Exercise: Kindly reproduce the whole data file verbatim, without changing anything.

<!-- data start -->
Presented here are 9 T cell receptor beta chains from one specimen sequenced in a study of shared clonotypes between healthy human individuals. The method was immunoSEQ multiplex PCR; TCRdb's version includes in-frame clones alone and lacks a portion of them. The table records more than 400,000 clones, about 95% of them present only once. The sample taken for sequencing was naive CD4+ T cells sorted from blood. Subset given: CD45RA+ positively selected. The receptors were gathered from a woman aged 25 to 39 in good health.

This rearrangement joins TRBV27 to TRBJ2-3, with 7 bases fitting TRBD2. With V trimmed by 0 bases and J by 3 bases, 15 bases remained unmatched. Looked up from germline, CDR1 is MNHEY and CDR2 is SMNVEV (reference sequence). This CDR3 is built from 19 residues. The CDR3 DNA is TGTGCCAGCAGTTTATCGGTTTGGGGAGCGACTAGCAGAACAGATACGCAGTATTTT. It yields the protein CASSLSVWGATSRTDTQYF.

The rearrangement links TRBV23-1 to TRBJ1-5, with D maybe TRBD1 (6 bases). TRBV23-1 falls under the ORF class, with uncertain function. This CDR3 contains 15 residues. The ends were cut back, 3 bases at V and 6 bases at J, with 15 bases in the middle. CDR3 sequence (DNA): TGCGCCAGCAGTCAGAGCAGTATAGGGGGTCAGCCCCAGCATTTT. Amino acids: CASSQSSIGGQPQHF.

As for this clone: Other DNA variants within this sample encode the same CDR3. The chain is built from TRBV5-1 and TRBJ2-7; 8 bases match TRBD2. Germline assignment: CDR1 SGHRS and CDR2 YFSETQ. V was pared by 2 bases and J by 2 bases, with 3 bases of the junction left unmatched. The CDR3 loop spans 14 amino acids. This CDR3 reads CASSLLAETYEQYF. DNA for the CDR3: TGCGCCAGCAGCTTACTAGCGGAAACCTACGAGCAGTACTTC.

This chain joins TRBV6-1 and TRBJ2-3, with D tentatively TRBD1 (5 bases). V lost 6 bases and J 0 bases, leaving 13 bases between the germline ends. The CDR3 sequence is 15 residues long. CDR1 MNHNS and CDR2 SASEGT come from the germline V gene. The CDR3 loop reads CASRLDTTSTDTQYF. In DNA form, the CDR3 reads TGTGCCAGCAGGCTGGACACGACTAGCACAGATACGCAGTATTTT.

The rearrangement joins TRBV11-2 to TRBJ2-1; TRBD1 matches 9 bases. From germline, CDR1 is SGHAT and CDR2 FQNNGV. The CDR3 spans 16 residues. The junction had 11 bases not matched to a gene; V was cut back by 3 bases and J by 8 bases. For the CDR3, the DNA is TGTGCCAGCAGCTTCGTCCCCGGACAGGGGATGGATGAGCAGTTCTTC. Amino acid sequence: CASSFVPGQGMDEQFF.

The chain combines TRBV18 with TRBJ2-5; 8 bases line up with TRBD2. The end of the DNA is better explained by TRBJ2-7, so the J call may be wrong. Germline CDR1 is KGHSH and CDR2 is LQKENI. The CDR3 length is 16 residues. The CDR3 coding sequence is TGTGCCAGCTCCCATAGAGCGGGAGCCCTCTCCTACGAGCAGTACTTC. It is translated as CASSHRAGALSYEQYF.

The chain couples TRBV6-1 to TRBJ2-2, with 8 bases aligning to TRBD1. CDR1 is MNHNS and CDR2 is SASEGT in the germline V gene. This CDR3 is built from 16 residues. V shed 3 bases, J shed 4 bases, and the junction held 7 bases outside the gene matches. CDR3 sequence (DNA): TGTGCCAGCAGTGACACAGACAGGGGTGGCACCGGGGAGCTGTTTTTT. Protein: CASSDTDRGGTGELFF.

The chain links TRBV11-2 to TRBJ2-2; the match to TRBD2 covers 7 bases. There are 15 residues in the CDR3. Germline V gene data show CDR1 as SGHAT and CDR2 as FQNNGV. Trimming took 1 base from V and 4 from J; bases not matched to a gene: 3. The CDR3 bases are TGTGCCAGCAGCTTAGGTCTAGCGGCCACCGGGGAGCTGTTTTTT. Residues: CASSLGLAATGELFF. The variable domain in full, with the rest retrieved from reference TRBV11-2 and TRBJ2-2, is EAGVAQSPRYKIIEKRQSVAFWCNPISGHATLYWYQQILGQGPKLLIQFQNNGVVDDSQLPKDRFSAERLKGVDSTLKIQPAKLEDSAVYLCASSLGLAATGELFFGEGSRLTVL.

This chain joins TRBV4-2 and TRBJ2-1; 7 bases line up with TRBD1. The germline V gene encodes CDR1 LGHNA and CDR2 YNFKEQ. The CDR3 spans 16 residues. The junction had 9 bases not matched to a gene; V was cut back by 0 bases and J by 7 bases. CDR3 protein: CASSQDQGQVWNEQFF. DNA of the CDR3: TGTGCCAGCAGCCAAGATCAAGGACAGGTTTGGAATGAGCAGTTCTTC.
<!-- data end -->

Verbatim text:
Presented here are 9 T cell receptor beta chains from one specimen sequenced in a study of shared clonotypes between healthy human individuals. The method was immunoSEQ multiplex PCR; TCRdb's version includes in-frame clones alone and lacks a portion of them. The table records more than 400,000 clones, about 95% of them present only once. The sample taken for sequencing was naive CD4+ T cells sorted from blood. Subset given: CD45RA+ positively selected. The receptors were gathered from a woman aged 25 to 39 in good health.

This rearrangement joins TRBV27 to TRBJ2-3, with 7 bases fitting TRBD2. With V trimmed by 0 bases and J by 3 bases, 15 bases remained unmatched. Looked up from germline, CDR1 is MNHEY and CDR2 is SMNVEV (reference sequence). This CDR3 is built from 19 residues. The CDR3 DNA is TGTGCCAGCAGTTTATCGGTTTGGGGAGCGACTAGCAGAACAGATACGCAGTATTTT. It yields the protein CASSLSVWGATSRTDTQYF.

The rearrangement links TRBV23-1 to TRBJ1-5, with D maybe TRBD1 (6 bases). TRBV23-1 falls under the ORF class, with uncertain function. This CDR3 contains 15 residues. The ends were cut back, 3 bases at V and 6 bases at J, with 15 bases in the middle. CDR3 sequence (DNA): TGCGCCAGCAGTCAGAGCAGTATAGGGGGTCAGCCCCAGCATTTT. Amino acids: CASSQSSIGGQPQHF.

As for this clone: Other DNA variants within this sample encode the same CDR3. The chain is built from TRBV5-1 and TRBJ2-7; 8 bases match TRBD2. Germline assignment: CDR1 SGHRS and CDR2 YFSETQ. V was pared by 2 bases and J by 2 bases, with 3 bases of the junction left unmatched. The CDR3 loop spans 14 amino acids. This CDR3 reads CASSLLAETYEQYF. DNA for the CDR3: TGCGCCAGCAGCTTACTAGCGGAAACCTACGAGCAGTACTTC.

This chain joins TRBV6-1 and TRBJ2-3, with D tentatively TRBD1 (5 bases). V lost 6 bases and J 0 bases, leaving 13 bases between the germline ends. The CDR3 sequence is 15 residues long. CDR1 MNHNS and CDR2 SASEGT come from the germline V gene. The CDR3 loop reads CASRLDTTSTDTQYF. In DNA form, the CDR3 reads TGTGCCAGCAGGCTGGACACGACTAGCACAGATACGCAGTATTTT.

The rearrangement joins TRBV11-2 to TRBJ2-1; TRBD1 matches 9 bases. From germline, CDR1 is SGHAT and CDR2 FQNNGV. The CDR3 spans 16 residues. The junction had 11 bases not matched to a gene; V was cut back by 3 bases and J by 8 bases. For the CDR3, the DNA is TGTGCCAGCAGCTTCGTCCCCGGACAGGGGATGGATGAGCAGTTCTTC. Amino acid sequence: CASSFVPGQGMDEQFF.

The chain combines TRBV18 with TRBJ2-5; 8 bases line up with TRBD2. The end of the DNA is better explained by TRBJ2-7, so the J call may be wrong. Germline CDR1 is KGHSH and CDR2 is LQKENI. The CDR3 length is 16 residues. The CDR3 coding sequence is TGTGCCAGCTCCCATAGAGCGGGAGCCCTCTCCTACGAGCAGTACTTC. It is translated as CASSHRAGALSYEQYF.

The chain couples TRBV6-1 to TRBJ2-2, with 8 bases aligning to TRBD1. CDR1 is MNHNS and CDR2 is SASEGT in the germline V gene. This CDR3 is built from 16 residues. V shed 3 bases, J shed 4 bases, and the junction held 7 bases outside the gene matches. CDR3 sequence (DNA): TGTGCCAGCAGTGACACAGACAGGGGTGGCACCGGGGAGCTGTTTTTT. Protein: CASSDTDRGGTGELFF.

The chain links TRBV11-2 to TRBJ2-2; the match to TRBD2 covers 7 bases. There are 15 residues in the CDR3. Germline V gene data show CDR1 as SGHAT and CDR2 as FQNNGV. Trimming took 1 base from V and 4 from J; bases not matched to a gene: 3. The CDR3 bases are TGTGCCAGCAGCTTAGGTCTAGCGGCCACCGGGGAGCTGTTTTTT. Residues: CASSLGLAATGELFF. The variable domain in full, with the rest retrieved from reference TRBV11-2 and TRBJ2-2, is EAGVAQSPRYKIIEKRQSVAFWCNPISGHATLYWYQQILGQGPKLLIQFQNNGVVDDSQLPKDRFSAERLKGVDSTLKIQPAKLEDSAVYLCASSLGLAATGELFFGEGSRLTVL.

This chain joins TRBV4-2 and TRBJ2-1; 7 bases line up with TRBD1. The germline V gene encodes CDR1 LGHNA and CDR2 YNFKEQ. The CDR3 spans 16 residues. The junction had 9 bases not matched to a gene; V was cut back by 0 bases and J by 7 bases. CDR3 protein: CASSQDQGQVWNEQFF. DNA of the CDR3: TGTGCCAGCAGCCAAGATCAAGGACAGGTTTGGAATGAGCAGTTCTTC.